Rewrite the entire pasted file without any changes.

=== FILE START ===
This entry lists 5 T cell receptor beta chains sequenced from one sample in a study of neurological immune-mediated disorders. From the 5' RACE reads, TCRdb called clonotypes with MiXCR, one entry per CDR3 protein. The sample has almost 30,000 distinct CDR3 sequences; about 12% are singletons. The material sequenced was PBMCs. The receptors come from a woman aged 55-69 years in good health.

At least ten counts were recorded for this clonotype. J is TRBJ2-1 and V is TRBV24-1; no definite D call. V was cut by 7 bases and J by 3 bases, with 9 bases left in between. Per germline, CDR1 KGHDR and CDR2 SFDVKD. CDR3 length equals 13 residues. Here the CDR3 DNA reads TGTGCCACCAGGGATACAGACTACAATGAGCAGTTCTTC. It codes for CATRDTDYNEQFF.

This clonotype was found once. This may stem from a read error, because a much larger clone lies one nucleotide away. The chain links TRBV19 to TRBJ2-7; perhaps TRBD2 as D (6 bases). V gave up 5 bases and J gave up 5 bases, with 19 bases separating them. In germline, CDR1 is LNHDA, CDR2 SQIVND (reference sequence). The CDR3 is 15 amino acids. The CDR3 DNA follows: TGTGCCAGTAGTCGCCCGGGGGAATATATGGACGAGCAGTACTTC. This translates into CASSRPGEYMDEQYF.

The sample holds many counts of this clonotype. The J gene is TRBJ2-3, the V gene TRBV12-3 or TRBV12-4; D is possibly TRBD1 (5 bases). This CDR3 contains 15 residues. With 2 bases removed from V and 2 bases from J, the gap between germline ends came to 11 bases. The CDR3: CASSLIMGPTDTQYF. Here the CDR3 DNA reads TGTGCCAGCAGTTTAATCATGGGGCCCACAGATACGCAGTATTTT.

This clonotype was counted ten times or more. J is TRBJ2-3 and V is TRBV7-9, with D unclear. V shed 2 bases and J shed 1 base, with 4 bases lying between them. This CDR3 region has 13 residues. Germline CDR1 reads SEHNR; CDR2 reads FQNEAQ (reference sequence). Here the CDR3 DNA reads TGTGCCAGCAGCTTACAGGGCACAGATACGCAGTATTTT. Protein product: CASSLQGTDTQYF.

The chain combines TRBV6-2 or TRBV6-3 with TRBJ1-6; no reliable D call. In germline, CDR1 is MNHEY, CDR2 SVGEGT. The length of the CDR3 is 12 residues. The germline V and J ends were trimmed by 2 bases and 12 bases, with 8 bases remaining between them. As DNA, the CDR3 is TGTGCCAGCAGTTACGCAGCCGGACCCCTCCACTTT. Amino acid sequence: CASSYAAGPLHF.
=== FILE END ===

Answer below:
This entry lists 5 T cell receptor beta chains sequenced from one sample in a study of neurological immune-mediated disorders. From the 5' RACE reads, TCRdb called clonotypes with MiXCR, one entry per CDR3 protein. The sample has almost 30,000 distinct CDR3 sequences; about 12% are singletons. The material sequenced was PBMCs. The receptors come from a woman aged 55-69 years in good health.

At least ten counts were recorded for this clonotype. J is TRBJ2-1 and V is TRBV24-1; no definite D call. V was cut by 7 bases and J by 3 bases, with 9 bases left in between. Per germline, CDR1 KGHDR and CDR2 SFDVKD. CDR3 length equals 13 residues. Here the CDR3 DNA reads TGTGCCACCAGGGATACAGACTACAATGAGCAGTTCTTC. It codes for CATRDTDYNEQFF.

This clonotype was found once. This may stem from a read error, because a much larger clone lies one nucleotide away. The chain links TRBV19 to TRBJ2-7; perhaps TRBD2 as D (6 bases). V gave up 5 bases and J gave up 5 bases, with 19 bases separating them. In germline, CDR1 is LNHDA, CDR2 SQIVND (reference sequence). The CDR3 is 15 amino acids. The CDR3 DNA follows: TGTGCCAGTAGTCGCCCGGGGGAATATATGGACGAGCAGTACTTC. This translates into CASSRPGEYMDEQYF.

The sample holds many counts of this clonotype. The J gene is TRBJ2-3, the V gene TRBV12-3 or TRBV12-4; D is possibly TRBD1 (5 bases). This CDR3 contains 15 residues. With 2 bases removed from V and 2 bases from J, the gap between germline ends came to 11 bases. The CDR3: CASSLIMGPTDTQYF. Here the CDR3 DNA reads TGTGCCAGCAGTTTAATCATGGGGCCCACAGATACGCAGTATTTT.

This clonotype was counted ten times or more. J is TRBJ2-3 and V is TRBV7-9, with D unclear. V shed 2 bases and J shed 1 base, with 4 bases lying between them. This CDR3 region has 13 residues. Germline CDR1 reads SEHNR; CDR2 reads FQNEAQ (reference sequence). Here the CDR3 DNA reads TGTGCCAGCAGCTTACAGGGCACAGATACGCAGTATTTT. Protein product: CASSLQGTDTQYF.

The chain combines TRBV6-2 or TRBV6-3 with TRBJ1-6; no reliable D call. In germline, CDR1 is MNHEY, CDR2 SVGEGT. The length of the CDR3 is 12 residues. The germline V and J ends were trimmed by 2 bases and 12 bases, with 8 bases remaining between them. As DNA, the CDR3 is TGTGCCAGCAGTTACGCAGCCGGACCCCTCCACTTT. Amino acid sequence: CASSYAAGPLHF.